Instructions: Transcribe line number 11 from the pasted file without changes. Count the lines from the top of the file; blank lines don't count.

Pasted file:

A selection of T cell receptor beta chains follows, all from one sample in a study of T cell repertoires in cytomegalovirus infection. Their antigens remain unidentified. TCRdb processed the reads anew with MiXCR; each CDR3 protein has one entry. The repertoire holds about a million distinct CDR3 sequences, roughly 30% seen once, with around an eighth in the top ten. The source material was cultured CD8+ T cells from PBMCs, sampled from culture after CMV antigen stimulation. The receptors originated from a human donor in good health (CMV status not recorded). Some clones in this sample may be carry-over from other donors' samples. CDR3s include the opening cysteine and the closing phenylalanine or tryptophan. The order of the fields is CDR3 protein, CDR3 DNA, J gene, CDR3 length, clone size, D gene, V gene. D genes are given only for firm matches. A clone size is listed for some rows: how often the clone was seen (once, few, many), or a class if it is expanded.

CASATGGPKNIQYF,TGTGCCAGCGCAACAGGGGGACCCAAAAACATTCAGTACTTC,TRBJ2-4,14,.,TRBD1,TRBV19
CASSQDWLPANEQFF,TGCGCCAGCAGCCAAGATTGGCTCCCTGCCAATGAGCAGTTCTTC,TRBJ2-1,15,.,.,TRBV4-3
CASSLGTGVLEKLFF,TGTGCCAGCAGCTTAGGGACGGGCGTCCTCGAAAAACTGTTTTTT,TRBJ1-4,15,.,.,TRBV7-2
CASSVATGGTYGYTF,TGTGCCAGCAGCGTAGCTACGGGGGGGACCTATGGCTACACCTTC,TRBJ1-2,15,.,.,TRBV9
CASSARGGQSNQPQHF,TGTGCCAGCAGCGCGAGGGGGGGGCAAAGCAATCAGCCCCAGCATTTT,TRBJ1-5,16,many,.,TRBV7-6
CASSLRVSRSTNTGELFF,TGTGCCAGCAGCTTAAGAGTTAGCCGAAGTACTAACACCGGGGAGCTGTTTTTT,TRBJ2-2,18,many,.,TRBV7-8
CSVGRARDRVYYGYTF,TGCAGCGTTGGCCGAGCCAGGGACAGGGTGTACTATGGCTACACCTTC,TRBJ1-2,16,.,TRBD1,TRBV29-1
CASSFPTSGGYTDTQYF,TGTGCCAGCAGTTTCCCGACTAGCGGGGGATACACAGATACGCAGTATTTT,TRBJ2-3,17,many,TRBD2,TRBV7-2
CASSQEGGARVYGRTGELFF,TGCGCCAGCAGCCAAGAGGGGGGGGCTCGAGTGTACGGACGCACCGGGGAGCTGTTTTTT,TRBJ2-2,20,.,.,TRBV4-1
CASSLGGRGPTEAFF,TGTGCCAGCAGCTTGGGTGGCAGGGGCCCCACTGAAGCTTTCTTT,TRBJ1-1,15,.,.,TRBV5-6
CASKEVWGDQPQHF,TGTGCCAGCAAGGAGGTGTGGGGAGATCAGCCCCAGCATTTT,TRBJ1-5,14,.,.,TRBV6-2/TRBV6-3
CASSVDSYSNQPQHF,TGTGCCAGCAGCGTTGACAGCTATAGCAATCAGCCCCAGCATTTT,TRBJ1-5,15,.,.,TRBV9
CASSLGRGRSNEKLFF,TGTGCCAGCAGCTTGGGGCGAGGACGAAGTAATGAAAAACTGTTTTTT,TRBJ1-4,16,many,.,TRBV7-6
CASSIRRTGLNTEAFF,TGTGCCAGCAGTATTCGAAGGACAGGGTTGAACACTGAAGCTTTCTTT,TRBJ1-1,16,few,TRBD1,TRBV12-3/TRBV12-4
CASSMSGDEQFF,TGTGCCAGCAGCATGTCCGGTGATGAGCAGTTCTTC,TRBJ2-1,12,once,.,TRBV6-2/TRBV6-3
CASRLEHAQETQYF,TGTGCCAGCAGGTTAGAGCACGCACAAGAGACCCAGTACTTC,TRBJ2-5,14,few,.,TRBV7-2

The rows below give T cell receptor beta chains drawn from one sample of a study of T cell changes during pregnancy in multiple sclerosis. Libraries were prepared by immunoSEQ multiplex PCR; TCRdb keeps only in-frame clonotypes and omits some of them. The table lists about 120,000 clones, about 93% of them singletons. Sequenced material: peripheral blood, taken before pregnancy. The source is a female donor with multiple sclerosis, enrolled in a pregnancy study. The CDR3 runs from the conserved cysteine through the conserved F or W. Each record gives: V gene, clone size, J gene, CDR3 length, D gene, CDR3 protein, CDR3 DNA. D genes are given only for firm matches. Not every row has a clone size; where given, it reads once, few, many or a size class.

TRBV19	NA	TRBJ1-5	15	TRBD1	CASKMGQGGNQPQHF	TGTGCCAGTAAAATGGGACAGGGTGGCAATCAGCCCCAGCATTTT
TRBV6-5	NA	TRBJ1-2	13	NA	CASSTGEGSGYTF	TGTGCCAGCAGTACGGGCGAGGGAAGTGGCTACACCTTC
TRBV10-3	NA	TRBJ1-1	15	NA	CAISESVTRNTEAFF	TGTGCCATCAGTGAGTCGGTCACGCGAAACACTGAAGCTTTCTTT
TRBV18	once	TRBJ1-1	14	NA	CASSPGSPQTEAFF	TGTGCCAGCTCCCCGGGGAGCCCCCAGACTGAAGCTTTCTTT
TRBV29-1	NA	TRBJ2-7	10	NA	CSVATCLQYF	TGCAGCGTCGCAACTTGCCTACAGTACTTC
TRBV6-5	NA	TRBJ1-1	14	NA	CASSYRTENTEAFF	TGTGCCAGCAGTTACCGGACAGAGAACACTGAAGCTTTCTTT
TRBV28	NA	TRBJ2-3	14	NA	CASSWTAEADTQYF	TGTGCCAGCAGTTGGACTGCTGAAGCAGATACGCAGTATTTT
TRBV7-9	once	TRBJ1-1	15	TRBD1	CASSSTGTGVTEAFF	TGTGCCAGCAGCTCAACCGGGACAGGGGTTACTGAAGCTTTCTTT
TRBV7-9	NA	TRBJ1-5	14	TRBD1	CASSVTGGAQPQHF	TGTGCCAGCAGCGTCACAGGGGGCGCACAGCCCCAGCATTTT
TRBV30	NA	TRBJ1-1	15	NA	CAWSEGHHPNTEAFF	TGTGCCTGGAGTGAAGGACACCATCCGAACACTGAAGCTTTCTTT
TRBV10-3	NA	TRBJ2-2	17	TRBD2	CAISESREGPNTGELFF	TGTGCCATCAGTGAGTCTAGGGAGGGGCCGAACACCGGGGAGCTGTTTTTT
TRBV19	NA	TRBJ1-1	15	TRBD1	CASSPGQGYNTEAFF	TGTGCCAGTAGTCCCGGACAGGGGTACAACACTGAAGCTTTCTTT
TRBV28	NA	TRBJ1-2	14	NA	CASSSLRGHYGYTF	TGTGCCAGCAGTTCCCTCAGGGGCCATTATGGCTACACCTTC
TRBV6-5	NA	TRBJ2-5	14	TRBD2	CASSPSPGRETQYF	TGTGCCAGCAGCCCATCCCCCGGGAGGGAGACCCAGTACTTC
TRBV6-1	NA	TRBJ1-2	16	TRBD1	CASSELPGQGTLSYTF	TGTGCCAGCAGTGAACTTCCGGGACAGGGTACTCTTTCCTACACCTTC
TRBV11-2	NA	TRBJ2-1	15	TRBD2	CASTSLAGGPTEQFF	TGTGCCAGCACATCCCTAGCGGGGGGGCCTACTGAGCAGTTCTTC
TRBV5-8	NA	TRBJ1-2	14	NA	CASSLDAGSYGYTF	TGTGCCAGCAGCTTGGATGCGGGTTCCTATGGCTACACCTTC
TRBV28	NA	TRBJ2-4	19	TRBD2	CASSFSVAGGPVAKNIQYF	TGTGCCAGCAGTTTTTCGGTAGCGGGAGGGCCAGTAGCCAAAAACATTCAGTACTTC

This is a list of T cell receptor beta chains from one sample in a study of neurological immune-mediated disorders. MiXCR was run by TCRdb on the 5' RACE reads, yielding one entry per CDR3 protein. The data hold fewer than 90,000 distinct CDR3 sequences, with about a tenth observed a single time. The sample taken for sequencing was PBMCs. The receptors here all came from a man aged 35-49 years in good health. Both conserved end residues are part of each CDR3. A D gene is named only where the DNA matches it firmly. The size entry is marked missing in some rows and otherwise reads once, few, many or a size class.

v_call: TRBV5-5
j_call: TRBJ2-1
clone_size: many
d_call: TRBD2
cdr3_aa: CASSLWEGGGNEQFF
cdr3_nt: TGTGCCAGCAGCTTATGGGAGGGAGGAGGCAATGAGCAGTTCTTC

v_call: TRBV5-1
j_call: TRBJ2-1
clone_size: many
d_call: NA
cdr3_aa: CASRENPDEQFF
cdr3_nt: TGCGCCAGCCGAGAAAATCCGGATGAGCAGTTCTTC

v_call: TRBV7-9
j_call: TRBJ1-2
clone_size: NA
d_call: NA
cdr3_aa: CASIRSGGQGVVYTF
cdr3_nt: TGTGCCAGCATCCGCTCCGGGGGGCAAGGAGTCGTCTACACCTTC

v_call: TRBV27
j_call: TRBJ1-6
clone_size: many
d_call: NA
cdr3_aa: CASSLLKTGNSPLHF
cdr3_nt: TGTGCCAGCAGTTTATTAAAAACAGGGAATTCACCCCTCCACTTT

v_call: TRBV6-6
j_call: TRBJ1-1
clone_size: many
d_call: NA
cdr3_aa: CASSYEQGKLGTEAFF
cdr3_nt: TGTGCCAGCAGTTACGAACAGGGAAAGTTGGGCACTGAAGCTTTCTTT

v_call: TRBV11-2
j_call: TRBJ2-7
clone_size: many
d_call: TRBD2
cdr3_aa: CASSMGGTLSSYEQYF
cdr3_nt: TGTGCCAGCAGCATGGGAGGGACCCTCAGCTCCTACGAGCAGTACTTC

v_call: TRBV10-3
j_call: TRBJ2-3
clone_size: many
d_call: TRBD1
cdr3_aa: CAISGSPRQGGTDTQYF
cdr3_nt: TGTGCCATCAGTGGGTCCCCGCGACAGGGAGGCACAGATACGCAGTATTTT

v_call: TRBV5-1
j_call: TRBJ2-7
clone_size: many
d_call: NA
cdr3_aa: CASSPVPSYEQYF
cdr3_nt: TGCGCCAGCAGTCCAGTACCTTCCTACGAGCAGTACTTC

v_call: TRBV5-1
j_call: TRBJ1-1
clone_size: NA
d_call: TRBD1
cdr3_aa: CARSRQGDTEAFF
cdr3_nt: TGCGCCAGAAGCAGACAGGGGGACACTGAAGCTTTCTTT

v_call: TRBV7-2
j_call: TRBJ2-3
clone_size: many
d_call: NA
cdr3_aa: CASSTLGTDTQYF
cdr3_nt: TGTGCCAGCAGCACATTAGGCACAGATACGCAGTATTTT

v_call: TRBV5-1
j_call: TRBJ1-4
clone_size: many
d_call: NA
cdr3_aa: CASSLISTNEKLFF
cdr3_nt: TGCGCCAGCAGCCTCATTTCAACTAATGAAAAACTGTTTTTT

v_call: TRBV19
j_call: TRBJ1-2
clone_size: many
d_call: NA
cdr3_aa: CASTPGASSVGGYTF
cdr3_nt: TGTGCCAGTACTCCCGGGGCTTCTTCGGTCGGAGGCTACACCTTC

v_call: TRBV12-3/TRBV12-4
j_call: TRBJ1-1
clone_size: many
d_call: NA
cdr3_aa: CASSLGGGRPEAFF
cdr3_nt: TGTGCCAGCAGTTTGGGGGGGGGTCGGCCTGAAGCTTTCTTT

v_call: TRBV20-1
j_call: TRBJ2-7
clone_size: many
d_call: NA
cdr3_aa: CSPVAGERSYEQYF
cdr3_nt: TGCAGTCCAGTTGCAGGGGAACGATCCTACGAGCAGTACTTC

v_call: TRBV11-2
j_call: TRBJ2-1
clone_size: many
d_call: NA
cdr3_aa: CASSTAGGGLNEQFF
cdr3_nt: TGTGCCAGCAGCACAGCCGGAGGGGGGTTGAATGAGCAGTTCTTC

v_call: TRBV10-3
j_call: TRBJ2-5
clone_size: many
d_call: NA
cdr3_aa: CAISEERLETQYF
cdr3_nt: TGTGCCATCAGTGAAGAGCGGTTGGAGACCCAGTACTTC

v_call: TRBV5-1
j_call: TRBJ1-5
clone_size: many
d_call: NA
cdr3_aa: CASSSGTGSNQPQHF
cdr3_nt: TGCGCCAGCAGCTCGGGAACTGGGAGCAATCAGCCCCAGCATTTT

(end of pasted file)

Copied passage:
CASSLGGRGPTEAFF,TGTGCCAGCAGCTTGGGTGGCAGGGGCCCCACTGAAGCTTTCTTT,TRBJ1-1,15,.,.,TRBV5-6